Our decisions to engage in activity are guided (at least in part) by cognitive and affective evaluations (Kuhl, 2008). These affective and cognitive evaluations are combined to form a subjective motivational value, associated with a future activity, and guide the decision to approach the activity or not. Among these motivational attributes, three affective evaluations are of particular importance: anticipated pleasure, interest, and excitement (Izard and Ackerman, 2000 and Frijda, 2004). Anticipated pleasure is the degree to which individuals evaluate the pleasure they will experience from an upcoming activity. Interest is a primary emotion (Izard and Ackerman, 2000 and Silvia, 2005), and is different from enjoyment or pleasure (Silvia, 2005). Interest is part of the intrinsic motivation concept, and may be a better predictor of actual engagement than anticipated pleasure (Berlyne, 1974). Excitement reflects an individual's current positive arousal level and eagerness to engage in an activity (Alcaro and Panksepp, 2011). Different theories have emphasized the dynamic aspect of these affective evaluations. Consistent with Reinforcement Learning Theory (Dayan and Niv, 2008) and Decision Theory (Kahneman et al., 1997), research has demonstrated that evaluations of pleasure before and after an activity are often enhanced compared to the in-the-moment reports of the pleasure experienced during the activity (“consummatory pleasure”). Moreover, pre- and post-activity evaluations of pleasure are highly correlated, suggesting that people use posttest evaluations when they anticipate the pleasure they will have from repeating the same activity. Motivation is severely impaired in people with schizophrenia and greatly contributes to their poor functioning (Foussias et al., 2009 and Gard et al., 2009). Recently research has examined which components of motivation are impaired in schizophrenia. Kring (1999) introduced the distinction between anticipatory and consummatory pleasure in schizophrenia research, and hypothesized that anticipatory not consummatory pleasure is impaired in schizophrenia. This led to the development of a new self-report scale to measure anticipatory pleasure (Gard et al., 2006). However, responses to most items of this scale require various cognitive processes such as self-knowledge or episodic memory. Group differences with this kind of affect scale may reflect cognitive rather than affective differences (Strauss and Gold, 2012). In an event sampling study (Gard et al., 2007), participants were asked to rate the pleasure that they anticipated from future activities in their usual life setting. Patients reported less anticipated pleasure from goal-directed activities (such as making dinner, working) than controls, but not from non-goal-directed behaviors (such as eating, smoking). Goal-directed activities require effort, and people with schizophrenia are impaired in the evaluation of effort cost of future activities (Fervaha et al., 2013 and Gold et al., 2013). People with schizophrenia may anticipate more effort and consequently look forward to those goal-directed activities less than controls (see also Fervaha et al., 2014). Here again, it appears that group differences may reflect differences in cognitive evaluations and not in affective processes. Consequently in order to specifically study affective processes in schizophrenia, it is necessary to use tasks with minimal cognitive demands, as was done in the present study. People with schizophrenia are often clinically described as poorly motivated and lacking interest. Consequently, rating scales measuring symptoms (Andreasen, 1989), trait motivation (Heinrichs et al., 1984 and Marin et al., 1991), or task-specific intrinsic motivation (Choi et al., 2010), included items relating to interest. However, interest has often been combined with or understood as enjoyment/pleasure (as in our own previous paper (Trémeau et al., 2010)), and specific or individual reports on interest are missing in schizophrenia research. Interest is particularly important because, as stated above, it may be more related to motivation than pleasure. We know of only one study that examined self-reported excitement (positive arousal) before the onset of a task (Waltz et al., 2010). In that study, a modified monetary incentive delay task was used, patients and controls rated their arousal on a bipolar scale (from negative arousal/anxiety to positive arousal/excitement) before responding to the target cue. No group differences in excitement scores were observed for gains and losses. The current series of studies are to our knowledge the first attempt to clearly differentiate pleasure, interest, and excitement in schizophrenia. We examined these three aspects of affective motivation before and after the completion of computerized laboratory tasks in three independent studies (results on task performances are reported elsewhere), which have a low cognitive load. We reasoned that apparent lack of interest and impaired anticipation in schizophrenia might be secondary to cognitive deficits, and we hypothesized that people with schizophrenia's affective motivational evaluations are not impaired when cognitive demand is low, as in the present study.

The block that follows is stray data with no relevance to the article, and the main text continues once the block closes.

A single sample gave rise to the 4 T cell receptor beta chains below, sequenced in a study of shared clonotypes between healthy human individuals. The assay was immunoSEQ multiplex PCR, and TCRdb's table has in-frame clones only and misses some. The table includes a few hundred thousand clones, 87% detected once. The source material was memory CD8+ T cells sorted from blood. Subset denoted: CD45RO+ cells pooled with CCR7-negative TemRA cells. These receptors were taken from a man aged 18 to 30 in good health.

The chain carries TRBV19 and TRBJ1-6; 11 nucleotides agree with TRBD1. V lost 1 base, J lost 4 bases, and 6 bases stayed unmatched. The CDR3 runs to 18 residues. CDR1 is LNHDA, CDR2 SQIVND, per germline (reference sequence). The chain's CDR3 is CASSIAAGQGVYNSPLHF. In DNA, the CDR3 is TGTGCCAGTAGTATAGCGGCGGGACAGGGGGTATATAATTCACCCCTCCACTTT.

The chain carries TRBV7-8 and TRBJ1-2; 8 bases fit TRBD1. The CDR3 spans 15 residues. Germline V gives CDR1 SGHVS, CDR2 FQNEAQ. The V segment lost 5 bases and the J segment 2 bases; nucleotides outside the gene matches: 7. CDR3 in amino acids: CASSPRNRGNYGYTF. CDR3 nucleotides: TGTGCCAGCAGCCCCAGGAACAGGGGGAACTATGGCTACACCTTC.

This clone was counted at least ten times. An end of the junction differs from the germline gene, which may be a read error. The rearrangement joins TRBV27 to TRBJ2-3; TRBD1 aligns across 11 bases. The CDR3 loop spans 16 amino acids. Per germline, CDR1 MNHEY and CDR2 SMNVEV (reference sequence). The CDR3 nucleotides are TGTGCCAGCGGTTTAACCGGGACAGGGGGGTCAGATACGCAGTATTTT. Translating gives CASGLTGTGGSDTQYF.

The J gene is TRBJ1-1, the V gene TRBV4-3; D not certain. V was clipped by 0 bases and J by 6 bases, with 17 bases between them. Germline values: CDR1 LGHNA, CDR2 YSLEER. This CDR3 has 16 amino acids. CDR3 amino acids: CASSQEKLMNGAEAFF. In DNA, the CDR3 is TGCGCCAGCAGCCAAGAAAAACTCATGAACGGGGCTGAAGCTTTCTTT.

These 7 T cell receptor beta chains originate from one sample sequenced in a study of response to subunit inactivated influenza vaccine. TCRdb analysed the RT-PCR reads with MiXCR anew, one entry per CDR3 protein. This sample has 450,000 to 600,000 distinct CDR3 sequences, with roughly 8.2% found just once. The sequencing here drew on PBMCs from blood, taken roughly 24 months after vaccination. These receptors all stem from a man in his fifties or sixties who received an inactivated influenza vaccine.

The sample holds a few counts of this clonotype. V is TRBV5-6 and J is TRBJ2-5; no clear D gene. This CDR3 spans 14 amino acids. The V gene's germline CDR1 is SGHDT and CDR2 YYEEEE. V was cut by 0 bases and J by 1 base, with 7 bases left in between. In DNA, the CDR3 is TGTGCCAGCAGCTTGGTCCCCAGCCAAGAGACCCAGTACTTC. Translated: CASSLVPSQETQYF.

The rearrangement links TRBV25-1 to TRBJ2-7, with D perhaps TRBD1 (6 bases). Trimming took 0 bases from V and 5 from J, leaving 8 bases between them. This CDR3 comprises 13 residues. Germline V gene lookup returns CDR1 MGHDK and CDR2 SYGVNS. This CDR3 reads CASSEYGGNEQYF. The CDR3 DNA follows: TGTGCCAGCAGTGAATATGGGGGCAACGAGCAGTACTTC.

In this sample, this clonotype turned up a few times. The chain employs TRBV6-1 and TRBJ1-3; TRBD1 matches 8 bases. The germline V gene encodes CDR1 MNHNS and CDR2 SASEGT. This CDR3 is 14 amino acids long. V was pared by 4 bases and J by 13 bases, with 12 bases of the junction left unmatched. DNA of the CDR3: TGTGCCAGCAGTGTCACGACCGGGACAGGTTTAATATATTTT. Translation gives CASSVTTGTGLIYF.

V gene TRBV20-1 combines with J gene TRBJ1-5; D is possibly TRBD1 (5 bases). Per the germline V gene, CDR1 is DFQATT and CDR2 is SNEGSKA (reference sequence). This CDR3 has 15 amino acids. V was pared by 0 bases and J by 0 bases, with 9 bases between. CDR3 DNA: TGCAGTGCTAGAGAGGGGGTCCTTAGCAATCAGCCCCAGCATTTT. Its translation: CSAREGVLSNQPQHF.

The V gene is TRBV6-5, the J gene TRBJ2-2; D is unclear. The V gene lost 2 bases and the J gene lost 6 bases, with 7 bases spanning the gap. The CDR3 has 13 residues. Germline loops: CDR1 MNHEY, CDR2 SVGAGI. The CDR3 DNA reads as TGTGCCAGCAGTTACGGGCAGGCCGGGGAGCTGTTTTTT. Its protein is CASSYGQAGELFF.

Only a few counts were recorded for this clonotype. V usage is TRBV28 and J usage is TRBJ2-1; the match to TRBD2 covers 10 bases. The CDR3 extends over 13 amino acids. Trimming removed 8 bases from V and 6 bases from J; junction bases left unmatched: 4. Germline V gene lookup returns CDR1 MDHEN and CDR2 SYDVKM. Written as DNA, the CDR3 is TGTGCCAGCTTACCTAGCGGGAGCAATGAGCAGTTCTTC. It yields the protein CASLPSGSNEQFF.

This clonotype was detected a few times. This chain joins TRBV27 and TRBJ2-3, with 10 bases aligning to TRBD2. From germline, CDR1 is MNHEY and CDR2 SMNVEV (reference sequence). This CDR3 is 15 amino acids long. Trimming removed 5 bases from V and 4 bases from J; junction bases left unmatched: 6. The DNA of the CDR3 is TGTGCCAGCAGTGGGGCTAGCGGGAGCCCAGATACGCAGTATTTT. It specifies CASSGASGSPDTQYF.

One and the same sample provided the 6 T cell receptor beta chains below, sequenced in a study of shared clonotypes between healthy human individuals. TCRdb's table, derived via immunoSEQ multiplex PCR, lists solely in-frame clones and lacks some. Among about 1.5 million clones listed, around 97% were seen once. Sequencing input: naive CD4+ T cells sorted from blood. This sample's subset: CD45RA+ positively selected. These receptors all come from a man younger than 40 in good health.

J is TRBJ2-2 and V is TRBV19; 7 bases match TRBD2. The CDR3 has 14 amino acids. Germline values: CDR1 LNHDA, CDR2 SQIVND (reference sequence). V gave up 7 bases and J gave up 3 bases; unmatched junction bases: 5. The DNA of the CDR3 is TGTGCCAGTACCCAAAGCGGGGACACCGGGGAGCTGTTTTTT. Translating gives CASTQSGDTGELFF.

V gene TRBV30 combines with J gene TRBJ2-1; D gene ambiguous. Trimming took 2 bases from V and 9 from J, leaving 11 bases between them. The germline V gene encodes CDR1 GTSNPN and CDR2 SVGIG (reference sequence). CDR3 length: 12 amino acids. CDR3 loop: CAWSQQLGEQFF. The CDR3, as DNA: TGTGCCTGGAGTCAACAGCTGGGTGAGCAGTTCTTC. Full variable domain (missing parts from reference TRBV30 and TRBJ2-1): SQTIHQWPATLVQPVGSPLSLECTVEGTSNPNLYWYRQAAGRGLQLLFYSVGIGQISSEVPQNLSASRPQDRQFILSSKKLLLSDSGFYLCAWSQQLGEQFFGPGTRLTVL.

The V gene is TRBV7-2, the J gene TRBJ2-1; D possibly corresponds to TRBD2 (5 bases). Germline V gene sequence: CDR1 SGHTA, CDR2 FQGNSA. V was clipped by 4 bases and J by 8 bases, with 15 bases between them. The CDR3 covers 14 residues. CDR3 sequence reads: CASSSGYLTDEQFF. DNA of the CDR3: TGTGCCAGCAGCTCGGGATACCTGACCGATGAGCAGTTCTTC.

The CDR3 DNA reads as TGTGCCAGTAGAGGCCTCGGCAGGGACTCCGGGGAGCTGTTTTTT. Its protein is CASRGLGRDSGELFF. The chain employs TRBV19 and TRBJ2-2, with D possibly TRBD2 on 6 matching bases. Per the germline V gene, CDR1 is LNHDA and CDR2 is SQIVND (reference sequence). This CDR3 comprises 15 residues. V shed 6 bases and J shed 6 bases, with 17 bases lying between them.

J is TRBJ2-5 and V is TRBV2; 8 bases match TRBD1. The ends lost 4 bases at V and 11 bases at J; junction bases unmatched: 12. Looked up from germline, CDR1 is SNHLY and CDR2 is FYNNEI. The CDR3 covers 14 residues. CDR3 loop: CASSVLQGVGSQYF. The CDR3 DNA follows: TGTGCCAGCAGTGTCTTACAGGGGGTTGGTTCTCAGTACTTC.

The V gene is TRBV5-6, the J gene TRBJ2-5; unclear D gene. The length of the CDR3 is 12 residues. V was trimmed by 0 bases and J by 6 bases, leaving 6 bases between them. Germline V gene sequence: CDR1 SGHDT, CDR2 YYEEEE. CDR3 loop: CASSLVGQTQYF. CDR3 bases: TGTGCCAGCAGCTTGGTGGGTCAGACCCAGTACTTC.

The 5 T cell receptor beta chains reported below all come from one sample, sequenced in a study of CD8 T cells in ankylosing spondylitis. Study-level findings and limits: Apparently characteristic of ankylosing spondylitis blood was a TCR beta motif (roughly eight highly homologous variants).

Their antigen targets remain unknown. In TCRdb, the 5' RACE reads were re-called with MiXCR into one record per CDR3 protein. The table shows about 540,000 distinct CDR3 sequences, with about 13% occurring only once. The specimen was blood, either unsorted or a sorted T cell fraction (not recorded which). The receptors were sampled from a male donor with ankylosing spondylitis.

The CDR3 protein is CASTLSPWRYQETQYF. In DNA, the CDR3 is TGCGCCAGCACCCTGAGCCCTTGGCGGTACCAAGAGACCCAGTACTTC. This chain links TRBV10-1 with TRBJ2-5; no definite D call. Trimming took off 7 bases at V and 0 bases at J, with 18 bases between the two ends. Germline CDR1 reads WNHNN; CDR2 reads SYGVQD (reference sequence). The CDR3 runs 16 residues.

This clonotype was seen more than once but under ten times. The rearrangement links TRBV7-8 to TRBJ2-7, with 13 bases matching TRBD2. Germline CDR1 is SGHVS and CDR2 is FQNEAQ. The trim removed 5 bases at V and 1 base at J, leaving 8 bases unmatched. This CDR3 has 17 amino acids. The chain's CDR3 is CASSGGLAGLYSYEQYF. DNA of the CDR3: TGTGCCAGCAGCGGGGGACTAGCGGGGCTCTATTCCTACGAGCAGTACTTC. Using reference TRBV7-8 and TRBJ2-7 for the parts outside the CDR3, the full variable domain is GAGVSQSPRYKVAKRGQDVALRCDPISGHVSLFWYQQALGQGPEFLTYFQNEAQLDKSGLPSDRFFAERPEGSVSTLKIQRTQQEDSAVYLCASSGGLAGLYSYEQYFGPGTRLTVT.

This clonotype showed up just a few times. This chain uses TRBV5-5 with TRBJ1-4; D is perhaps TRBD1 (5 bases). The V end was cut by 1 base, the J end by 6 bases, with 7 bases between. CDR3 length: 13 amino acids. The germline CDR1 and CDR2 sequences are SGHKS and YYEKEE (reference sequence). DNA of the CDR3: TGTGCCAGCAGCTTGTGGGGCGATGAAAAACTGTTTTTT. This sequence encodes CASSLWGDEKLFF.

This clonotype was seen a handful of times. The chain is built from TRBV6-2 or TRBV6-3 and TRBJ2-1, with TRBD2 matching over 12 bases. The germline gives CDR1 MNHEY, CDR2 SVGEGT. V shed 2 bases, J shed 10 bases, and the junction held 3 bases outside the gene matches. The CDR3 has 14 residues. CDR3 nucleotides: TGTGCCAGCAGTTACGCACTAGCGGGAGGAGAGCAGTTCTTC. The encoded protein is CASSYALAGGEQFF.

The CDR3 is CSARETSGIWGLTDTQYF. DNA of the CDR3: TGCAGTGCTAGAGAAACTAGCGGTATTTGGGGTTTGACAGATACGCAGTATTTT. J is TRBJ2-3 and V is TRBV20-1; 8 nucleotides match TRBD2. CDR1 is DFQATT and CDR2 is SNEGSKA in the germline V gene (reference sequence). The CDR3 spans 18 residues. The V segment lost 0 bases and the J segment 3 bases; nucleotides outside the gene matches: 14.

نتیجه گیری انگلیسی
5. Conclusions Participants with schizophrenia or schizoaffective disorder did not show impaired immediate affective evaluations when tested with a laboratory task. Moreover, their anticipated pleasure and their posttest evaluations of pleasure and interest were greater than controls'. Anticipated pleasure and pretest excitement were negatively correlated with depression scores, and pretest interest with negative symptoms. Our results showed that not all affective processes are impaired in schizophrenia, and emphasize the need to disentangle affective from cognitive processes in order to shed light on the complex impairments present in schizophrenia.